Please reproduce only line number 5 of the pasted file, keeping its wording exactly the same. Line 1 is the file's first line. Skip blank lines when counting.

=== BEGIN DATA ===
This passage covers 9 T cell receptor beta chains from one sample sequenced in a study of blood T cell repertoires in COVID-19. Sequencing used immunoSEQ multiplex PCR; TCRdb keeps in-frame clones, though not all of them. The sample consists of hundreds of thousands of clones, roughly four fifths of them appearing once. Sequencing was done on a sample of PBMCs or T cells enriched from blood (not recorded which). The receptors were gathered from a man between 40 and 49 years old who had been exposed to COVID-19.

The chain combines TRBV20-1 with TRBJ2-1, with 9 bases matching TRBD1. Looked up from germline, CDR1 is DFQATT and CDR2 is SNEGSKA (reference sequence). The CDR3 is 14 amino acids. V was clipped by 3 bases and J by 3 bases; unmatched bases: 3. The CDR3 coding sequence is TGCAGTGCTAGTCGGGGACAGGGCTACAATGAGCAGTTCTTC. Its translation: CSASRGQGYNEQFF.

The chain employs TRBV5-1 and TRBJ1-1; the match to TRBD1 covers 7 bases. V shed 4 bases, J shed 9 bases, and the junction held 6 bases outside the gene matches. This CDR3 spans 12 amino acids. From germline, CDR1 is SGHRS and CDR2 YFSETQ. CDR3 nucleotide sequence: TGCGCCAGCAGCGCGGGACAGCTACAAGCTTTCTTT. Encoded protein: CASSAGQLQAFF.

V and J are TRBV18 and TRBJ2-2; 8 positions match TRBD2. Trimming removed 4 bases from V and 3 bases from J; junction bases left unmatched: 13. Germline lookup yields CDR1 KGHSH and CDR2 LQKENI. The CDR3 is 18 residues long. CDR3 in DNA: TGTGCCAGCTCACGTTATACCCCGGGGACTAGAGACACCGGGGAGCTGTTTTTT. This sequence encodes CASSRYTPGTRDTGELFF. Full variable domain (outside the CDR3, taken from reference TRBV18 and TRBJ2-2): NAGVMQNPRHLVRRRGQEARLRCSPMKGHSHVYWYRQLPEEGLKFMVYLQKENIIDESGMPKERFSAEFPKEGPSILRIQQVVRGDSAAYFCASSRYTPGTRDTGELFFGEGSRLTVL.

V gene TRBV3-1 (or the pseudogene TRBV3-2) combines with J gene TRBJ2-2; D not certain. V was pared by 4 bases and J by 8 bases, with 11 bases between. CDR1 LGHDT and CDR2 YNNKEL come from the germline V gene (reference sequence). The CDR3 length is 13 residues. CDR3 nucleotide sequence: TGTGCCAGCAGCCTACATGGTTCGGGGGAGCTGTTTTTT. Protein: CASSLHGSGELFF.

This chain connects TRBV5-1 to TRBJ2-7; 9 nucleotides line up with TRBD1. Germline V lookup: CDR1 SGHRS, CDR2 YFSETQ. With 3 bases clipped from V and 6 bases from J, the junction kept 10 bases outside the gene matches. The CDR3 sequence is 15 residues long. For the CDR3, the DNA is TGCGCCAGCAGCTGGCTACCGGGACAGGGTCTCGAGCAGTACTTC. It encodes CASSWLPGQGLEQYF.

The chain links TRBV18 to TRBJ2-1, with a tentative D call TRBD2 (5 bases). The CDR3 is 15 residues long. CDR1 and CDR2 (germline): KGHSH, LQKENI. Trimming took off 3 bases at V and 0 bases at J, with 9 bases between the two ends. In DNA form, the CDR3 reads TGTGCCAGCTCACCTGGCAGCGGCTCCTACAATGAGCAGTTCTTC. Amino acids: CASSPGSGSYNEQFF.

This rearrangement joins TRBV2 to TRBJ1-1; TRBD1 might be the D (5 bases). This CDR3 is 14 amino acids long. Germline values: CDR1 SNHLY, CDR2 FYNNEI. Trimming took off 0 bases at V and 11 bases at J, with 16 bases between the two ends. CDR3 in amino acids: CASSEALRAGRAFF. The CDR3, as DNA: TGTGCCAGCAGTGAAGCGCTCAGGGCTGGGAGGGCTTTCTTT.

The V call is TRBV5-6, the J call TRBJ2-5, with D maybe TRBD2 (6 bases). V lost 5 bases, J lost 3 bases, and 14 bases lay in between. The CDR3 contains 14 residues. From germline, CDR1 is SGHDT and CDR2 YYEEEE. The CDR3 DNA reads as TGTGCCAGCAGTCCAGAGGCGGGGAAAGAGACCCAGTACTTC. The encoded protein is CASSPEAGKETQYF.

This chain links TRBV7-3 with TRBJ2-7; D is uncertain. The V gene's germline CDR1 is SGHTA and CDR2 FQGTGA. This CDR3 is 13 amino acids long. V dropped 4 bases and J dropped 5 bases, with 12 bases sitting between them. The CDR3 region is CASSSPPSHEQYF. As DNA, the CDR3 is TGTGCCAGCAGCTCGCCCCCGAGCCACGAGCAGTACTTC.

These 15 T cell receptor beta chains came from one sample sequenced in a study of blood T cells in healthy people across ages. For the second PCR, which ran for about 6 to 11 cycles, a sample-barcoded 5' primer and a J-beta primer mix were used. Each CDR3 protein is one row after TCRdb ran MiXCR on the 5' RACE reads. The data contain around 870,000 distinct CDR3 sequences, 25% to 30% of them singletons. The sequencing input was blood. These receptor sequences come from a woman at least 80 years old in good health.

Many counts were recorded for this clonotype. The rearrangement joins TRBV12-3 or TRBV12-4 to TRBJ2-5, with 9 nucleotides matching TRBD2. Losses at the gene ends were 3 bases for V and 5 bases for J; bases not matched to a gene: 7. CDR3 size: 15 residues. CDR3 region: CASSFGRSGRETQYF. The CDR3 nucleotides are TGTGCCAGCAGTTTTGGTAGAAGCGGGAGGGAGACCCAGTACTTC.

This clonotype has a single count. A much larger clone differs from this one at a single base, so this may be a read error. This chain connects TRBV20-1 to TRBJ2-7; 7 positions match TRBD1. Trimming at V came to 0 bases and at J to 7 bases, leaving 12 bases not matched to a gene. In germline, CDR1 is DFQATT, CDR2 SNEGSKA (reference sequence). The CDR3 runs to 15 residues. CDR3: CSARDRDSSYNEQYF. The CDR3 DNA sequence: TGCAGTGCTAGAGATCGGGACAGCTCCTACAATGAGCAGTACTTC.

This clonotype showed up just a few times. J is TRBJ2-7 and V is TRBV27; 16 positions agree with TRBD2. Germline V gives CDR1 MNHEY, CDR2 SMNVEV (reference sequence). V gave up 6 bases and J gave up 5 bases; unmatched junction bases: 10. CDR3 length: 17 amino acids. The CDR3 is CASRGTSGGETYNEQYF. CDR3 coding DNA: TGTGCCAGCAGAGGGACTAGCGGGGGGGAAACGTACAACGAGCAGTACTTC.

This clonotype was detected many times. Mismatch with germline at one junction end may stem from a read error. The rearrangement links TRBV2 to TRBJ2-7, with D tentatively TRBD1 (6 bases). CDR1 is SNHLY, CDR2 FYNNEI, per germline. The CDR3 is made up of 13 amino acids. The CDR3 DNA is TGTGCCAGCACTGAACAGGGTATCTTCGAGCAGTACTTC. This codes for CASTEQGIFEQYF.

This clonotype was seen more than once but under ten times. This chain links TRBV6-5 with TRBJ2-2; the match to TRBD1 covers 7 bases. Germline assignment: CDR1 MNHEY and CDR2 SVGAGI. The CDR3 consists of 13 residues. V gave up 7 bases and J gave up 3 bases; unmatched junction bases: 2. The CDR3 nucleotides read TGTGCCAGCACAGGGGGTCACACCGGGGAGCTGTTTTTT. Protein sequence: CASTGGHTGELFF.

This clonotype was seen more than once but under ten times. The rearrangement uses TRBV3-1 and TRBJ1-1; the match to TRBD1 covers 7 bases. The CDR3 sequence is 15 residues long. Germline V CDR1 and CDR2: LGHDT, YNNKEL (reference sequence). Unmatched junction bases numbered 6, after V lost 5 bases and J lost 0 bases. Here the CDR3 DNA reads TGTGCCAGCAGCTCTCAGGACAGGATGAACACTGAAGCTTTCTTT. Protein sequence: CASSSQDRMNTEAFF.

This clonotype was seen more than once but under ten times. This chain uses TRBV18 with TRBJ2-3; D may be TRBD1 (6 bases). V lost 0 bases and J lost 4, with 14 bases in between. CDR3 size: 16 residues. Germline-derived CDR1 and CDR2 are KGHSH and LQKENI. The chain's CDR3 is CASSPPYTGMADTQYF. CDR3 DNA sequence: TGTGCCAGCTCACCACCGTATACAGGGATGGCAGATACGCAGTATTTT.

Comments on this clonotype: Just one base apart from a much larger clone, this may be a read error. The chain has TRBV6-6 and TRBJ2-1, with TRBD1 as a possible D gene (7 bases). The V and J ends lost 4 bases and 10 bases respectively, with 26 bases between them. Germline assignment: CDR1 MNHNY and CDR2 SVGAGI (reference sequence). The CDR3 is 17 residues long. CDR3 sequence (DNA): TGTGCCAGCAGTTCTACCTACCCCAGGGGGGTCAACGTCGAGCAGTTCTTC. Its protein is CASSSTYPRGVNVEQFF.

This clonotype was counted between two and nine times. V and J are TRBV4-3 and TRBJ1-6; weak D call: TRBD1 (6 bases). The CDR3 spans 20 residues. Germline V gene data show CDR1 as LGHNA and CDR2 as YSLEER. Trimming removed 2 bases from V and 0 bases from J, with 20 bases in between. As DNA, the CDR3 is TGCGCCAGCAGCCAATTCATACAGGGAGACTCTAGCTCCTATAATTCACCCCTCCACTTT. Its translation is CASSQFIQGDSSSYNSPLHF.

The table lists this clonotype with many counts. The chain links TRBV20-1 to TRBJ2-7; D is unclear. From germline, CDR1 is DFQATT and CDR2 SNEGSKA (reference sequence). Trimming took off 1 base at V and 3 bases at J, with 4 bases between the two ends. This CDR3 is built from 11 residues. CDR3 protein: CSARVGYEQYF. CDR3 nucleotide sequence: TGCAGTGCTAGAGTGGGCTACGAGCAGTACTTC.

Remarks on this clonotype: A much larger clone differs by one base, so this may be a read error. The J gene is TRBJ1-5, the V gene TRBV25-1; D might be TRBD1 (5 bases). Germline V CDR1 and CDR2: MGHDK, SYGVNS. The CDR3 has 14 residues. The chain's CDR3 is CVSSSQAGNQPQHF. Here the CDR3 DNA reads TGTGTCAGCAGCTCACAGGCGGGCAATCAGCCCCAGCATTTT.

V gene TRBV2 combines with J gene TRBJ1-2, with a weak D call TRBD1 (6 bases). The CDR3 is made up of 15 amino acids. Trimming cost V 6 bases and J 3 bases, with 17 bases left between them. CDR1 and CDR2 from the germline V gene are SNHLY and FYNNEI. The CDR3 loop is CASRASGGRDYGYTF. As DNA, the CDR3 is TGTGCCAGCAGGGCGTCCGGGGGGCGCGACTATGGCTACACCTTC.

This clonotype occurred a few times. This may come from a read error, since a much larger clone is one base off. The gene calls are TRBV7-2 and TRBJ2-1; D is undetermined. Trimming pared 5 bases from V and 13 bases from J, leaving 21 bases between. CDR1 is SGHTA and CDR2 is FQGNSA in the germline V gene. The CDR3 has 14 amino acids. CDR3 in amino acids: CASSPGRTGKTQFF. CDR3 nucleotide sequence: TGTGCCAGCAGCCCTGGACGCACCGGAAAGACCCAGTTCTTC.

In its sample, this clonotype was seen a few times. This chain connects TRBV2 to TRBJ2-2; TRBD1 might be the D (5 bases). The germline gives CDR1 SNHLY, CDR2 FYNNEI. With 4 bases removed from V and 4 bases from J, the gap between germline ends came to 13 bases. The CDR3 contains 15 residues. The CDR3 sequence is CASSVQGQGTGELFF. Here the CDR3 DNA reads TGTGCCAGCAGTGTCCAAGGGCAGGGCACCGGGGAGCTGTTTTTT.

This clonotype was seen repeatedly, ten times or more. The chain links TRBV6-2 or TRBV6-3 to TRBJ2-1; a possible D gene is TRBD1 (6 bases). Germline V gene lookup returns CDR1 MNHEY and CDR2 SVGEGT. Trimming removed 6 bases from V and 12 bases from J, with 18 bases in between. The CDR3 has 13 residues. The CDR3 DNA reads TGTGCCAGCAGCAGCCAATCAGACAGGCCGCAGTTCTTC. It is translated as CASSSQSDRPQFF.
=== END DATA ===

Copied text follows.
V gene TRBV3-1 (or the pseudogene TRBV3-2) combines with J gene TRBJ2-2; D not certain. V was pared by 4 bases and J by 8 bases, with 11 bases between. CDR1 LGHDT and CDR2 YNNKEL come from the germline V gene (reference sequence). The CDR3 length is 13 residues. CDR3 nucleotide sequence: TGTGCCAGCAGCCTACATGGTTCGGGGGAGCTGTTTTTT. Protein: CASSLHGSGELFF.